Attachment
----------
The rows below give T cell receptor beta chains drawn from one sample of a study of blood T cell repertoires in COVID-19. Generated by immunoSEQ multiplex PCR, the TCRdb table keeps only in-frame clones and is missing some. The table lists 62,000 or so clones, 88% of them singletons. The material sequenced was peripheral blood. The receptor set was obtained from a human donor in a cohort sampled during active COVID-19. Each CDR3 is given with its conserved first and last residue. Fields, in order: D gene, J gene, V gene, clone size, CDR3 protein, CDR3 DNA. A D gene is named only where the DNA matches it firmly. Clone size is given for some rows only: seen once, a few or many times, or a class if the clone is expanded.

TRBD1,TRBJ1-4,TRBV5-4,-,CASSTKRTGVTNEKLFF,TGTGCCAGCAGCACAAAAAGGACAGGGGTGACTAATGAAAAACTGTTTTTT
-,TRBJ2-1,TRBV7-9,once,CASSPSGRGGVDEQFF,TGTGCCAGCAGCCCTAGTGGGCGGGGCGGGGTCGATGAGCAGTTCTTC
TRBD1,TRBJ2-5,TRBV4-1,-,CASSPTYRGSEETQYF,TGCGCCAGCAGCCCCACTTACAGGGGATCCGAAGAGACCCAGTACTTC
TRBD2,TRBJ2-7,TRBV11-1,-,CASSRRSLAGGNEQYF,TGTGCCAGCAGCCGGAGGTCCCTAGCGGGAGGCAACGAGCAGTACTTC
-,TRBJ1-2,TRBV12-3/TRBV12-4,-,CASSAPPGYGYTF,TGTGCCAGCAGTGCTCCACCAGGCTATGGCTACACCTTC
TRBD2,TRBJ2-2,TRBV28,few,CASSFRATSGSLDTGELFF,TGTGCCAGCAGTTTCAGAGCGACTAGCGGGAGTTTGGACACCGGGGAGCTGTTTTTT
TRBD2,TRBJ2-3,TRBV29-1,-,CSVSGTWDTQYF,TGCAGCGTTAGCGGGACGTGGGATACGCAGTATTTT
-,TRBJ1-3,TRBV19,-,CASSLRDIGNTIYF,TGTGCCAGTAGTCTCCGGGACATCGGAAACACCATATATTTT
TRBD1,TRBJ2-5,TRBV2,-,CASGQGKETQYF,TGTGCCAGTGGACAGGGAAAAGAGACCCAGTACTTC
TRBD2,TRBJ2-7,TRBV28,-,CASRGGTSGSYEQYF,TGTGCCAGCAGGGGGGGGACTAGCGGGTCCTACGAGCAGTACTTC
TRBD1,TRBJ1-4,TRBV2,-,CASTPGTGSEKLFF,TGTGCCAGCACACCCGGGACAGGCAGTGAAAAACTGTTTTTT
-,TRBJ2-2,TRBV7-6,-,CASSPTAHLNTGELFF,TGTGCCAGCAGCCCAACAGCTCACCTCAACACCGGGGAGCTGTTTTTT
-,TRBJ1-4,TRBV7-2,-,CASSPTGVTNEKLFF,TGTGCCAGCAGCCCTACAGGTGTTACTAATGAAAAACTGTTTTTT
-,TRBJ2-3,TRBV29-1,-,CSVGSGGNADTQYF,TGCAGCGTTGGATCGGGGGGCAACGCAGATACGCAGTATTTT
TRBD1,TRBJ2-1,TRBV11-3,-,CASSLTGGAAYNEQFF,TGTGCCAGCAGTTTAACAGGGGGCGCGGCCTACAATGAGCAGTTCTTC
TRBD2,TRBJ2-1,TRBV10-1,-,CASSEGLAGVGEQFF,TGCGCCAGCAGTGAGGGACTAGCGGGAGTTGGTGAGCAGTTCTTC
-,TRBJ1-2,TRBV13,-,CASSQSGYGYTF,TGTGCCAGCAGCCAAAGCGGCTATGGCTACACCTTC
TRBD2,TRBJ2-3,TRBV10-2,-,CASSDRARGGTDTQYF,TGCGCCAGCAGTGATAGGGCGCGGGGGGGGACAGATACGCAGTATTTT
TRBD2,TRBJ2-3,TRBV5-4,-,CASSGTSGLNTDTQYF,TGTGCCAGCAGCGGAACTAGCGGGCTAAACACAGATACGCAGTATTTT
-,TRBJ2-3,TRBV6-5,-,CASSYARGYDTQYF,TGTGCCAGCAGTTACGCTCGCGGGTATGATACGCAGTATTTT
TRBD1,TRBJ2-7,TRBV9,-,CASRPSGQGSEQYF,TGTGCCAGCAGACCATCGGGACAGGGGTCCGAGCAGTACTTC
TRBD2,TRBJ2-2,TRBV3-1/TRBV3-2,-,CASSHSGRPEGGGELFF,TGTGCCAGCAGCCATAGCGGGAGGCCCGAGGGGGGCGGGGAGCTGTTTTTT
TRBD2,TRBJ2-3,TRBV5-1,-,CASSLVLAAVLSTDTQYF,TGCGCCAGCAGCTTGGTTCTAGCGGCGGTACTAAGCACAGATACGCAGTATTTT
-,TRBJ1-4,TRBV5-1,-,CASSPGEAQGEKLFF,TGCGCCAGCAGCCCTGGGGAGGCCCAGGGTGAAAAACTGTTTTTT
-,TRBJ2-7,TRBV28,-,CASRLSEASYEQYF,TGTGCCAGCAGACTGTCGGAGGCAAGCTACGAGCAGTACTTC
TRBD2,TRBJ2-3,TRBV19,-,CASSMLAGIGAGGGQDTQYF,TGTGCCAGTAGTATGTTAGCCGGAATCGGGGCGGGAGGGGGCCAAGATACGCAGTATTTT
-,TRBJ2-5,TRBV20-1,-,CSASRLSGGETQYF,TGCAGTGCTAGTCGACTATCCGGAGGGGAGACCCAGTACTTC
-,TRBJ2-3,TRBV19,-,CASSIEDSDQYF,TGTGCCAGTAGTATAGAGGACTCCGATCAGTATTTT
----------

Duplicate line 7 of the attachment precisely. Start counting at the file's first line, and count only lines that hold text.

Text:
TRBD2,TRBJ2-2,TRBV28,few,CASSFRATSGSLDTGELFF,TGTGCCAGCAGTTTCAGAGCGACTAGCGGGAGTTTGGACACCGGGGAGCTGTTTTTT